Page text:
Elderberry – used for centuries by gypsies for colds, influenza, and neuralgia. A tea of the flowers is good for inflammation and twitching of eyelids. As an ointment and/or a tea, it is valuable for all skin diseases, and a blood purifier. Useful for headaches in colds, and much mcuh more.

    Elecampane – good for coughs, asthma, and bronchitis, and works well for tuberclulosis when combined with echinecea. It relaxes and is a tonic to the mucous membranes, bringing out phlegm, so it strengthens the lungs and a tea of elecampane is good for whooping cough. It has other uses too.

    Eucalyptus – just a few whiffs, will clear upper respiratory tightness in colds and flu. It is good for bringing up phlegm, as an antiseptic, it can help sooth stiffness and swelling brought on by arthritis and rheumatism.

    Eyebright – especially useful for eyestrain, eye inflammations, and other eye ailments. It can greatly relieve runny, sore, itchy eyes due to colds or allergies.

    Fennel seeds and leaves – good for flavouring foods and medicines. A good eye wash, and for gas, acid stomach, gout, cramps, colic, and spams. Okay for small children if given in small doses. The tea is also good for snake bites, insect bites, food poisoning, and for obstructions in the liver, spleen and gall, clearing up jaundice. Increases both urine and menstrual flow.

    Feverfew – reduces fever, and reduces migraine symptoms, including nausea, vomiting and head pain.

    Garlic – helps prevent heart disease, reduces blood pressure and blood lipids, helps fight infection, and can even destroy some cancer cells. It is an excellent digestive aid.
    Ginger – relieves nausea and restores appetite. Also good for morning sickness. It is a spice as well.

    Ginkgo (Ginkgo Biloba) – Most researched/prescribed herb. Improves circulation through the body, improves mental functioning and the ability to concentrate, maybe be useful to relieve symptoms of Alzheimer’s disease, and has been used to treat hemmorrhoids.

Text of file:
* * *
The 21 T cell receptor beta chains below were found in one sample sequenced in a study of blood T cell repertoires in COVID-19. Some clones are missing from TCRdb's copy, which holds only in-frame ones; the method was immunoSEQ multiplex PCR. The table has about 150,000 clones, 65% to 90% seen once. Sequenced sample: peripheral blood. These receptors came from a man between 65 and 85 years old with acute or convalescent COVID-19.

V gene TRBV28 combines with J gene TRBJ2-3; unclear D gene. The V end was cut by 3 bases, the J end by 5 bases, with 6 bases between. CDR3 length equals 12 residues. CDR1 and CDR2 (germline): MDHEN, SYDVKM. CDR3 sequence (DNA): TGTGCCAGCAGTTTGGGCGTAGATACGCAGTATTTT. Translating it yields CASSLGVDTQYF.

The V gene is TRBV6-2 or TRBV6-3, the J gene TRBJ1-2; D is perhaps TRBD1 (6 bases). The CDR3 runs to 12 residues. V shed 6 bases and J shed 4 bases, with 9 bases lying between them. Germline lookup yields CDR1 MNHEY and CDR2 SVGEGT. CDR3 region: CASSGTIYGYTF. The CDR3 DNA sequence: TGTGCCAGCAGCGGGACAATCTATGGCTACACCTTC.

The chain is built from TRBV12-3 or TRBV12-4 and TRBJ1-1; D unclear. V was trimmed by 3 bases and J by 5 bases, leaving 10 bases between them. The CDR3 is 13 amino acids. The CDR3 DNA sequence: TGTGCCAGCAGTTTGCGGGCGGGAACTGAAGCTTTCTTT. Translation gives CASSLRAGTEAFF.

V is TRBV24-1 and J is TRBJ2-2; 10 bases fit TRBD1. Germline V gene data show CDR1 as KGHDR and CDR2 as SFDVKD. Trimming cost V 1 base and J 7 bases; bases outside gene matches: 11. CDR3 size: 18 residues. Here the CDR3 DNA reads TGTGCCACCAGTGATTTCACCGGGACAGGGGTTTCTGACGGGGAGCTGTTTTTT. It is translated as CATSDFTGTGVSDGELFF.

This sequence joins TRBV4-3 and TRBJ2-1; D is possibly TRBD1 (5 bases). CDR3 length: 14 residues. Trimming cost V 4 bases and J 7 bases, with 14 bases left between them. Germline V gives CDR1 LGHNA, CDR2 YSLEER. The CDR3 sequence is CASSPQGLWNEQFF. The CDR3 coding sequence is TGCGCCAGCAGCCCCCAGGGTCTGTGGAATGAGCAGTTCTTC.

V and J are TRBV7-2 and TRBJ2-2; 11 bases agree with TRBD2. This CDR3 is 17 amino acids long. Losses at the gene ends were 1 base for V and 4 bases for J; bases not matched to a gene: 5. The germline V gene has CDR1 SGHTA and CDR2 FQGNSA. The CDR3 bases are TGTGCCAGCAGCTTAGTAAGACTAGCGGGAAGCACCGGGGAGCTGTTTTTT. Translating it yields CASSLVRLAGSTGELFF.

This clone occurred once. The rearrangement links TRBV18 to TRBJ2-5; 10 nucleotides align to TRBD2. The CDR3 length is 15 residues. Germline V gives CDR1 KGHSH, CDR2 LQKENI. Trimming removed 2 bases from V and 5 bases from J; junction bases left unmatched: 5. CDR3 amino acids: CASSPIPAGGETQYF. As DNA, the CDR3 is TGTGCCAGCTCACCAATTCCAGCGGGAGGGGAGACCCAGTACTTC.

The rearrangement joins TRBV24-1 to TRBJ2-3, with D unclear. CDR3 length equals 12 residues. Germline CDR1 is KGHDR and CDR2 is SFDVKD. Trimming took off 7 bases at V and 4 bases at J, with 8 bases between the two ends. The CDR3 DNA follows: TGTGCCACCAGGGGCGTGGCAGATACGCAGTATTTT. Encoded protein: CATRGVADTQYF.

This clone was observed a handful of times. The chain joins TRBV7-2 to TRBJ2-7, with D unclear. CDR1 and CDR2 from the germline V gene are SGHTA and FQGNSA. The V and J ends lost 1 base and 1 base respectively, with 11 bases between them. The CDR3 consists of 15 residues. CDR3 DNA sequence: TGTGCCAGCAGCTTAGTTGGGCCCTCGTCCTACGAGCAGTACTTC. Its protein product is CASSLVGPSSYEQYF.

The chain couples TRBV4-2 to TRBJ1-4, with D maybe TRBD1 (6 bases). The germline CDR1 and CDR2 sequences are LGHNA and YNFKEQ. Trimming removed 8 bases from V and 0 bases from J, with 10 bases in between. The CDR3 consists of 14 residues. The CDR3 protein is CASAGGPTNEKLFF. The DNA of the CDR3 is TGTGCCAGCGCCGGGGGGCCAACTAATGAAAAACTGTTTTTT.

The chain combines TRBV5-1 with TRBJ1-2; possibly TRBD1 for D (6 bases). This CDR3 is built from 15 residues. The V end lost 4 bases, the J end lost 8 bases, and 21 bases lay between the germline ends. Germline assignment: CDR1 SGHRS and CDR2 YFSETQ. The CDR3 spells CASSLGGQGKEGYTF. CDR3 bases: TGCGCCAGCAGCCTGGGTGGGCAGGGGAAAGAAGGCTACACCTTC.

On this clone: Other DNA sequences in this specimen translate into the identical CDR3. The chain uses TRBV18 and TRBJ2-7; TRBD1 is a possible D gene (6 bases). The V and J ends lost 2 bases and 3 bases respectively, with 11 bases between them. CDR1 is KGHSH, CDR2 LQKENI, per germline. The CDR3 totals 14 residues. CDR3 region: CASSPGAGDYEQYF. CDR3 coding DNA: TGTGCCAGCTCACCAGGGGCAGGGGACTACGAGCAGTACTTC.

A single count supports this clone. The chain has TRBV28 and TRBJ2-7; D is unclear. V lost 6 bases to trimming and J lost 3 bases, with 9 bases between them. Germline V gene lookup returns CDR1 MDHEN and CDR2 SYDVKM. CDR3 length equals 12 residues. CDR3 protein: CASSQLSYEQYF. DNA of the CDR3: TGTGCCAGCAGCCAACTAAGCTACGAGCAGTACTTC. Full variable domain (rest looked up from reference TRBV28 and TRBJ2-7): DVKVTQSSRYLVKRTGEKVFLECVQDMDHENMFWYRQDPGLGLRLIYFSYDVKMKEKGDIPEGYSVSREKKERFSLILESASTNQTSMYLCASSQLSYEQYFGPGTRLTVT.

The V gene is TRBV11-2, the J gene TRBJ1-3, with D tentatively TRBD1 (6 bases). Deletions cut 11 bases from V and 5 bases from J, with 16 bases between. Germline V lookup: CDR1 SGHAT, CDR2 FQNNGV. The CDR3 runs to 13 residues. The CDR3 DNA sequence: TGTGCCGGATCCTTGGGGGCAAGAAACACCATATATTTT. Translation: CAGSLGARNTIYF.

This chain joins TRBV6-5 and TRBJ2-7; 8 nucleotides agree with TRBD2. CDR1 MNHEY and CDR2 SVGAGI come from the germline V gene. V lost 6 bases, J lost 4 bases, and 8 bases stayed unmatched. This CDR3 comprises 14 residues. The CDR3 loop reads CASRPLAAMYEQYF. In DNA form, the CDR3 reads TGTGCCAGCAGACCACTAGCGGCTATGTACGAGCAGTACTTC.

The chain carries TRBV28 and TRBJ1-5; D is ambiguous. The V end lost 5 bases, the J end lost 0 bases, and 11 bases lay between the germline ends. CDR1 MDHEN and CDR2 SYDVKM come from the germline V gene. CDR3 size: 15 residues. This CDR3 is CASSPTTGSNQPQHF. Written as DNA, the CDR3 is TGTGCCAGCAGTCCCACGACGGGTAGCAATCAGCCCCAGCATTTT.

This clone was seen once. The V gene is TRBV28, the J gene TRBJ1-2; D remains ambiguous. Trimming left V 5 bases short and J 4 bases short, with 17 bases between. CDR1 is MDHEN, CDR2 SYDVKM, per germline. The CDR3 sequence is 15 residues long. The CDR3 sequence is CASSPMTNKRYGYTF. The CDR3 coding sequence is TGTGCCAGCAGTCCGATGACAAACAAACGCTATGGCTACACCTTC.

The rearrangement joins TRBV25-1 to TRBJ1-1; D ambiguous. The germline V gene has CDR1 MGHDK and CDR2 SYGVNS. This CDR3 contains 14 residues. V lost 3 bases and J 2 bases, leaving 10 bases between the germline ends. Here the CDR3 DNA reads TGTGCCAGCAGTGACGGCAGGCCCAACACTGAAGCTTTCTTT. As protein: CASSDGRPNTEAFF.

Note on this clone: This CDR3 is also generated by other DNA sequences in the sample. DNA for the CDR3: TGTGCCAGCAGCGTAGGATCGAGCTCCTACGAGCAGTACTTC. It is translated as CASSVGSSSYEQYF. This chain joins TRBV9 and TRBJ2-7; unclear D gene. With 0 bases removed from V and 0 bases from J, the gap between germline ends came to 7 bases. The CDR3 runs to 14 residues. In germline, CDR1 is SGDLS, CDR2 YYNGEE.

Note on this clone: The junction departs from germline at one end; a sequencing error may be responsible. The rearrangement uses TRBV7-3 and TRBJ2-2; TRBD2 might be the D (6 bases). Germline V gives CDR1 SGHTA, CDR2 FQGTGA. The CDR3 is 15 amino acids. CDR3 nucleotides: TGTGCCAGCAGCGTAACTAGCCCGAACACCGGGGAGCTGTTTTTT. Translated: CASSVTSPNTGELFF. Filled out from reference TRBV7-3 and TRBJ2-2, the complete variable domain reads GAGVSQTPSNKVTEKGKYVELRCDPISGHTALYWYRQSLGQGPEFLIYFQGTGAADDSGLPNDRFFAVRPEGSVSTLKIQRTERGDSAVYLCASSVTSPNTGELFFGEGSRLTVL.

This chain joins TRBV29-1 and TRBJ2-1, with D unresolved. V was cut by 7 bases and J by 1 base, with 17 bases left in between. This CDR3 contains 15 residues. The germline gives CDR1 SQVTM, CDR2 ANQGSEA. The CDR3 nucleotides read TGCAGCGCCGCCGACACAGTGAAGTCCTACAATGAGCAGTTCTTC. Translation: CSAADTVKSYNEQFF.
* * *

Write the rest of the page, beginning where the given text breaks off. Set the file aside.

Ginsing (Panax quinquefolia) – used a lot in hot, tropic climates to prevent all kinds of diseases. Effective drink for choses, chest troubles, and coughs. Taken hot will cause perspiration. Also good for stomach troubless and constipation. It promotes appetite, and heals digestive distrubances.

    Goldenrod – used internally to treat kidney and bladder stones and infections, as well as general urinary infections. It is sometimes included in cough medicine and is used to treat rheumatism.

    Gotu Kola – improves memory, has a calming effect, good expectorant, that is, it can eliminate congestion due to colds, promotes healing after childbirth, improves circulation, and it reduces pain and swelling in phlebitis.

    Green Tea – keeps free radicals under control, reduces risk of cancer, and helps prevent heart disease.

    Honey – soothes the throat and is loaded with immune-stimulating antioxidants.

    Hops – contrary to its name, hops has a calming effect, relieves indigestion, and is an old-time pain-reliever. Another good after-dinner tea. It also relieves cramps and muscle spasms, and stimulates the appetite. It used to be used in ale as a preservative. Sprinkle in your pillowcase for insomnia.

    Horsetail – (also known as fleabane, and silica, among other names). It helps the body to absorb calcium and nourishes the nails, skin, hair, and connective tissues. It will remove excess oil from skin and hair and makes individual hairs stronger, thicker and more resilient.

    Hyssop – helps relieve that stuffed head feeling and congestion in the chest, it is a good expectorant, relieves gas, improves the appetite, and is a good gargle for a sore throat.

    Jasmine – the flowers make a delicious and appetizing tea (many commercial varieties now). Jasmine has a calming effect, and makes a good after-dinner drink. Some think it is an aphrodisiac.

    Kava or Kava kava – nature’s valium without side effects or affecting one’s mind, or making one sluggish. It helps you get a good night’s sleep, relaxes you, and reduces water retention

    Lady’s Mantle – arabic women use this to restore beauty and youth. In the western world used to stop bleeding, regulate menstruration and stimulate appetite. It makes a soothing douche for vaginal irritations.

    Lavender – relaxes and helps people sleep, and feel calm. Very popular in aromatherapy. Recent studies show it has many other benefits, and one study shows it can replace sleeping pills.

    Lemon Balm – (also known as balm or Melissa), this is a member of the mint family, and a remedy for gas and colic. Herbalists have made it into a syrup which they serve to those with upset stomachs, nervous tension and insomnia. A tea of lemon balm induces perspiration when trying to break a fever. A cream made from it is good for cold sores around the mouth.

    Lemon Juice – prevents scurvy and is a great cleanser and healer for the body. Diluted with water can be drunk daily for prevention of diseases.

    Lemon grass – purifies the whole body.

    Lemon Verbena – thought to increase feelings of love.

    Licorice – reduces pain of ulcers, can relieve menopausal symptoms, helps break up congestion due to colds, sooths sore, hoarse throats, reduces pain and stiffness from arthritis, may help retard growth of certain tumors, and is used to treat heptatitis B.